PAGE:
Hey everyone, it’s Kern here, and today I’m bringing you more archived content from previous live streams. Over on out Twitch channel Kresh completed Call of Cthulhu, so that’s what you’ll be getting today.
Now, for those of you who don’t know, Call of Cthulhu is a fusion between a role-playing game (RPG) and the survival horror genre. Developed by Cyanide and published by Focus Home Interactive on 30 October, 2018. This game is the epitome of existential horror at it’s finest, but it isn’t particularity scary compared to other games that would be considered “horror” by nature. It’s more “creepy” or “unsettling” than scary. You might even say it is atmospheric more than anything else.
Kresh Plays Call of Cthulhu
The gameplay footage accompanied by our commentary can be found on YouTube and Twitch. If you like more content like this, please be sure to follow us on our other channels too. Kresh managed to beat the game in two parts.
The game was developed for Microsoft Windows, PlayStation 4 and Xbox One in 2018. Roughly a year later it saw a release on the Nintendo Switch. The game boasts a decently crafted narrative, heavily inspired by the written works of H. P. Lovecraft, a man made famous for his weird and often unsettling fictional stories.
The story that the game is heavily inspired by, also named “The Call of Cthulhu“ was first publicized in February 1928. Later the story and universe would be adapted into plenty of other forms of media, such as table top role-playing game in 1981. That’s not the only renditions and retelling of the story we’ve seen though. In 2005, a silent fort film was even made, despite the fact that many considered “The Call of Cthulhu“ an entirely unfathomable project to produce, and unable to be filmed besides… but the movie is out there if you care to look for it.
So then, other other swaths of media aside, what is “The Call of Cthulhu“ video game about and what it is like? Well, let’s take a look.
The plot is fairly standard. The year is 1924, you play as a private investigator Edward Pierce, a man that suffers greatly from bizarre nightmares that become more vivid as time goes on. He is both a war veteran and a man of many vices. Notably, he self-medicates with sleeping pills and alcohol. How you choose to handle these vices will impact your gameplay experience, by the way… more on that later.
In any case, Edward is called upon to study the mysterious case surrounding the tragic Hawkins family. Apparently they’ve all died in a fairly violent fire… or have they? Edward must find out the truth.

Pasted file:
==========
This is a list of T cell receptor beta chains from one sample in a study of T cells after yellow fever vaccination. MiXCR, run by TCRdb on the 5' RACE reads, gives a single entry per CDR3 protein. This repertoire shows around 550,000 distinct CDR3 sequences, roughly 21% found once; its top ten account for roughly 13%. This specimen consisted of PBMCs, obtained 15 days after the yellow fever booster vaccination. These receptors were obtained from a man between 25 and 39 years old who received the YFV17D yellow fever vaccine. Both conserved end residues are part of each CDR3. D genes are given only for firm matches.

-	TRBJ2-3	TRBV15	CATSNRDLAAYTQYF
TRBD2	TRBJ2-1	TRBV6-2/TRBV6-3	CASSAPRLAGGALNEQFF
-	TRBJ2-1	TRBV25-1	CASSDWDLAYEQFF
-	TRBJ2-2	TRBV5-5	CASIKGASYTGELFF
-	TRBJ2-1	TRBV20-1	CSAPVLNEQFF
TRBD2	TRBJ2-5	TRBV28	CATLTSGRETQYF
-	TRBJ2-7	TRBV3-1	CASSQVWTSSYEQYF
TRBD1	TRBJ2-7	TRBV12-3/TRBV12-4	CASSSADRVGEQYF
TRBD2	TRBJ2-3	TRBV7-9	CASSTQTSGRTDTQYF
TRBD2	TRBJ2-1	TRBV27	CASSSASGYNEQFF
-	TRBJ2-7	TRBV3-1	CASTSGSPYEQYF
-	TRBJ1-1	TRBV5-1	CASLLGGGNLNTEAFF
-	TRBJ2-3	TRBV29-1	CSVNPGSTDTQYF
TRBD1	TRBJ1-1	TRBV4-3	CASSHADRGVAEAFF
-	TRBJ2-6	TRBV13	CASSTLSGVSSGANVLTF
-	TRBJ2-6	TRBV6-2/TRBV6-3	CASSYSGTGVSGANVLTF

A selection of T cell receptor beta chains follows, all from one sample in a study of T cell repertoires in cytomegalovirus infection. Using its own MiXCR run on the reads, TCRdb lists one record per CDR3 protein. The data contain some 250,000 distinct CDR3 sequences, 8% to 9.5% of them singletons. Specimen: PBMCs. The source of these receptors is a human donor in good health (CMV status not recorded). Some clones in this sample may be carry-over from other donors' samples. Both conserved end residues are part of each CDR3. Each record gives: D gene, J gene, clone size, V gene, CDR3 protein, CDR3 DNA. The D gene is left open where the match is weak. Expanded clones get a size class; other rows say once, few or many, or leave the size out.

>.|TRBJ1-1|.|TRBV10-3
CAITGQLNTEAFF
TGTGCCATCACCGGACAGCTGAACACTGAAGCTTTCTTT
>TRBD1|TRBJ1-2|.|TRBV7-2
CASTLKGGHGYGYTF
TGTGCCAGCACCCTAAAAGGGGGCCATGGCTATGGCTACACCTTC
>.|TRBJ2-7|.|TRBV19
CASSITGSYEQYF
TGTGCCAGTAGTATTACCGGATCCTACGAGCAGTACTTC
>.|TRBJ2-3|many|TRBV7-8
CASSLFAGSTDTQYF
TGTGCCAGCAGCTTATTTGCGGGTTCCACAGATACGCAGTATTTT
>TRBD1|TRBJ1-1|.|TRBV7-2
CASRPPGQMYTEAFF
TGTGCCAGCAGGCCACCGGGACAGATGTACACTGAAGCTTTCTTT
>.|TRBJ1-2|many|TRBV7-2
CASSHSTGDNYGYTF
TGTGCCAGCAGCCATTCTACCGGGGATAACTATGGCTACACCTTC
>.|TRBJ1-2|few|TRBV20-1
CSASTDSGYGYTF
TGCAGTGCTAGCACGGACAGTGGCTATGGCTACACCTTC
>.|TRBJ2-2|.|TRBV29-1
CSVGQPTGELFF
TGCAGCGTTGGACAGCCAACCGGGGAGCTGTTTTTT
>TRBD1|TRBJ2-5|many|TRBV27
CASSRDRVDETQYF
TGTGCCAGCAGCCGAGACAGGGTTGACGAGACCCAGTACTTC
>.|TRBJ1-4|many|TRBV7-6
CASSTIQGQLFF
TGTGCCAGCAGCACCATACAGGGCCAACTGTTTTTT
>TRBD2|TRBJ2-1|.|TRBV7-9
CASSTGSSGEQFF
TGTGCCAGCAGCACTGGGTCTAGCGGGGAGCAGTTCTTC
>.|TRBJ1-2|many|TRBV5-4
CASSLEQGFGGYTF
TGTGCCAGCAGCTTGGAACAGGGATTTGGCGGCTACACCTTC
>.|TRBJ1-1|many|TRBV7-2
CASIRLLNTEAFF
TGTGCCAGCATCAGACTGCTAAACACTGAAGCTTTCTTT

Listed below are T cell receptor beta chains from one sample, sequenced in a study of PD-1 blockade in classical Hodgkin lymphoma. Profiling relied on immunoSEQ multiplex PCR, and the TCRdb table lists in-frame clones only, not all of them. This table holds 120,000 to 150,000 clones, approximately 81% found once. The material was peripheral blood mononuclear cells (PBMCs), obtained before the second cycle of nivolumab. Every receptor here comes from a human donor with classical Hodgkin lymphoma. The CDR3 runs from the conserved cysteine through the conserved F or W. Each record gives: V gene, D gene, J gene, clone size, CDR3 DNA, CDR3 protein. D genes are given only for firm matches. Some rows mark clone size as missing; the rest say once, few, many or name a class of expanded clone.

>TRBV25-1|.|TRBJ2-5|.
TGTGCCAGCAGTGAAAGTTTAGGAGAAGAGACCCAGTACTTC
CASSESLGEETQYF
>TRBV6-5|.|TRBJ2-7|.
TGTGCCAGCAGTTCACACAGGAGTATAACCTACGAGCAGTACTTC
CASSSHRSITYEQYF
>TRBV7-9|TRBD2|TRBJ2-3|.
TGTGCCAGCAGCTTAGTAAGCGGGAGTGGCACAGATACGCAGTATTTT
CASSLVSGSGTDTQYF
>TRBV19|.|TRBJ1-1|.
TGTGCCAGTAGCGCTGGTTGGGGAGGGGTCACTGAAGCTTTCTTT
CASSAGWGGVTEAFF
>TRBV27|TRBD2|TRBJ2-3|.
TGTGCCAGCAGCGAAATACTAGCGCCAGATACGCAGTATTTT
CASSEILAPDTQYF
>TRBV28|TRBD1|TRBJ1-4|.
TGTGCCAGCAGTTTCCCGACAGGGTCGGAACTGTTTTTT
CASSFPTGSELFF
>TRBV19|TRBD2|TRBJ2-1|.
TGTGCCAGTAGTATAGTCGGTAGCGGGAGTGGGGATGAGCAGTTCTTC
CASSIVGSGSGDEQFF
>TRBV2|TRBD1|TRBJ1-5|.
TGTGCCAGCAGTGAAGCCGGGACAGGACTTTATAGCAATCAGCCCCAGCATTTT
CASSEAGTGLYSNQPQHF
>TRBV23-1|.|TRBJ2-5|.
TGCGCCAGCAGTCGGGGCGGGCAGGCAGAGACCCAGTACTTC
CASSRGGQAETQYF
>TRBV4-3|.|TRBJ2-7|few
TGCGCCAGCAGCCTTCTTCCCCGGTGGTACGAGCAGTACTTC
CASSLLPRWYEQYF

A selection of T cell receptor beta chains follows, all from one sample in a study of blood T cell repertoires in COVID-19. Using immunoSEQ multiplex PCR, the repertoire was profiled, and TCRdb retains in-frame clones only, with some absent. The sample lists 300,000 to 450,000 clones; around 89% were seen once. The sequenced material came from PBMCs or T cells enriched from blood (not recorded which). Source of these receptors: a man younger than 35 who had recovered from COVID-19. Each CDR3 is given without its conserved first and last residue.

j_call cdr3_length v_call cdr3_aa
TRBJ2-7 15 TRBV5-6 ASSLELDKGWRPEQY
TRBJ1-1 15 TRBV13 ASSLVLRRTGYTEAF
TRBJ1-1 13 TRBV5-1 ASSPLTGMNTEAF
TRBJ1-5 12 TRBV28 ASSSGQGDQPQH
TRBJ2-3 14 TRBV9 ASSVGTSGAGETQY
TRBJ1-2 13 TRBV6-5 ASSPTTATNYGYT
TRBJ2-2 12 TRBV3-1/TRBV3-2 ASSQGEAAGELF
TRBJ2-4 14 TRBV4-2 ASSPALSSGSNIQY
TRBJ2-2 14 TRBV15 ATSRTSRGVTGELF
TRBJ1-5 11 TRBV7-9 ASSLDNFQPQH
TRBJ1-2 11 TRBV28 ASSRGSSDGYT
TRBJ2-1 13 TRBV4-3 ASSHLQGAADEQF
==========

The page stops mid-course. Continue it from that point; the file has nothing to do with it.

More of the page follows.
Your only clue to go by is a an oddity; the picture painted by the supposedly crazy mother. Even weirder, it was painted shortly before she died. Now it’s Edward’s job to go to a place called Darkwater Island, and untangle this baffling mystery. I don’t want to spoil too much here, but it has a decent story. It all depends in how you choose to play and the choices you make. As for gameplay itself, that’s a mixed bag. You’ll find elements of “investigatory type” games laced deeply within the horror setting you find yourself in. A lot of mystery games use this sort of system, particularly when horror is closely ties to it.
Of course, this means dialogue options. Now, I don’t personally care too deeply for wide range of dialogue options myself… particularly when a few options are locked behind a skill tree. Obviously there’s a market for complex dialogue wheels and the illusion of player choice, but all games have some sort of “on rails” experience to them when you really start scrutinizing the matter…
Generally, I find complicated wheels that have options hidden behind a skill tree to be a cheap argument for “replay value” at best, and flat out annoying at worst. Beyond that, though, most games that use these sorts of systems aren’t the type that I’d typically replay with any regularity anyway. That’s just a personal preference. The system isn’t too clunky, if you’ve played Mass Effect or any game like that, you know basically what you’re in for.
It’s not awful, it’s just not my preferred method of narrative progression. Speaking of the narrative though, let’s discuss the aspect of sanity. Since that is one of the most paramount features in the game when it comes to driving the narrative, it merits a discussion.
Depending on choices made throughout the game, such as your dialogue options, the way you’ve explored the areas and all of the events that affect your sanity gauge, there are four possible endings total. However some of them are more desirable than others.
The more insane you become, the more likely the “darker” endings will be. Kresh managed to land a fairly gruesome one in our footage, but there are other endings too, if you manage to make the correct choices early and often… I will say this, due to the nature of this game none of the endings are what one might call “happy”, it is a horror game after all.
Sanity management, skill trees, careful conversational choices, and stealth action all play a decent part in the greater narrative. There is some combat, but not a whole lot. You’re better off hiding than attacking things, unless of course, you’re meant to attack them. A few key encounters come to mind, but I won’t spoil them here.
The Call of Cthulhu isn’t a bad game, all thing considered. It’s not far and away amazing, but it’s not god awful. It’s a solid experience and narrative is worth the ride if you can pick it up on sale.
You’ll probably enjoy the game far more if “cosmic” type horror and further reaching and looming existential dread appeal more to you than jump scares and mindless gore. Give it try, you may like it.
This has been Kernook from The Demented Ferrets, where stupidity is at its finest and level grinds are par for the course. Hopefully you’ve enjoyed the content and will be in search of more like it. If so check out our other content below, and don’t forget to follow is on our other platforms.